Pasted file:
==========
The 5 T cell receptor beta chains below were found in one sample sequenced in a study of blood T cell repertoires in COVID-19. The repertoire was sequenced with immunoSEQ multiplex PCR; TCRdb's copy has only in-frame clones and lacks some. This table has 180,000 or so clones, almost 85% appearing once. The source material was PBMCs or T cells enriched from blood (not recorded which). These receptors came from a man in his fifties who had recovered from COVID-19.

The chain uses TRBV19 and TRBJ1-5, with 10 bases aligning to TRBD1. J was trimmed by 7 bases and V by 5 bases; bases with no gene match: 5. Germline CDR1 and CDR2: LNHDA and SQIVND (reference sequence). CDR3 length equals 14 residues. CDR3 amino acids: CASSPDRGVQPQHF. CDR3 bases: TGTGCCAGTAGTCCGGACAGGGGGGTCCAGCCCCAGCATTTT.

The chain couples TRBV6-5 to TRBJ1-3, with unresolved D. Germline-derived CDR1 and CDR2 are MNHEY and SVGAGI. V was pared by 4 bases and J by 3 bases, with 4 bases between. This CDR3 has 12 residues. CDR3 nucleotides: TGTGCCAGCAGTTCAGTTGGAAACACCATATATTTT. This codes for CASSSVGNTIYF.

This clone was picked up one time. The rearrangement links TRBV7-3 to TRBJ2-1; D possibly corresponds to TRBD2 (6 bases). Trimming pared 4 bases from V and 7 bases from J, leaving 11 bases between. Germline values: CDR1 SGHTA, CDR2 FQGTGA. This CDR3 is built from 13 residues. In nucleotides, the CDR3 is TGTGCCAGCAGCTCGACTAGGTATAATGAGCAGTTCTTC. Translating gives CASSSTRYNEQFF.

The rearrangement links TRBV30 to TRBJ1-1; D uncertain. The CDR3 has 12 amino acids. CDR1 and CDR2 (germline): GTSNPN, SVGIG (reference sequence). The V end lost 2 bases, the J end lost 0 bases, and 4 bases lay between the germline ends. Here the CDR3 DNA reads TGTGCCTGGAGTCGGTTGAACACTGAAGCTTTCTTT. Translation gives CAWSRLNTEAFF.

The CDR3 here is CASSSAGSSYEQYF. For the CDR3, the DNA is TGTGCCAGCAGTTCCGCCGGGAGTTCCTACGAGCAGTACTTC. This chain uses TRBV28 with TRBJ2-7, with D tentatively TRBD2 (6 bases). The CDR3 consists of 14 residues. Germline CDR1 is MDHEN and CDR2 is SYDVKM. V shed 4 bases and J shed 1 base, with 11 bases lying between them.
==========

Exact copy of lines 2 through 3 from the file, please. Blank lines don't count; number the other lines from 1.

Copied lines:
The chain uses TRBV19 and TRBJ1-5, with 10 bases aligning to TRBD1. J was trimmed by 7 bases and V by 5 bases; bases with no gene match: 5. Germline CDR1 and CDR2: LNHDA and SQIVND (reference sequence). CDR3 length equals 14 residues. CDR3 amino acids: CASSPDRGVQPQHF. CDR3 bases: TGTGCCAGTAGTCCGGACAGGGGGGTCCAGCCCCAGCATTTT.

The chain couples TRBV6-5 to TRBJ1-3, with unresolved D. Germline-derived CDR1 and CDR2 are MNHEY and SVGAGI. V was pared by 4 bases and J by 3 bases, with 4 bases between. This CDR3 has 12 residues. CDR3 nucleotides: TGTGCCAGCAGTTCAGTTGGAAACACCATATATTTT. This codes for CASSSVGNTIYF.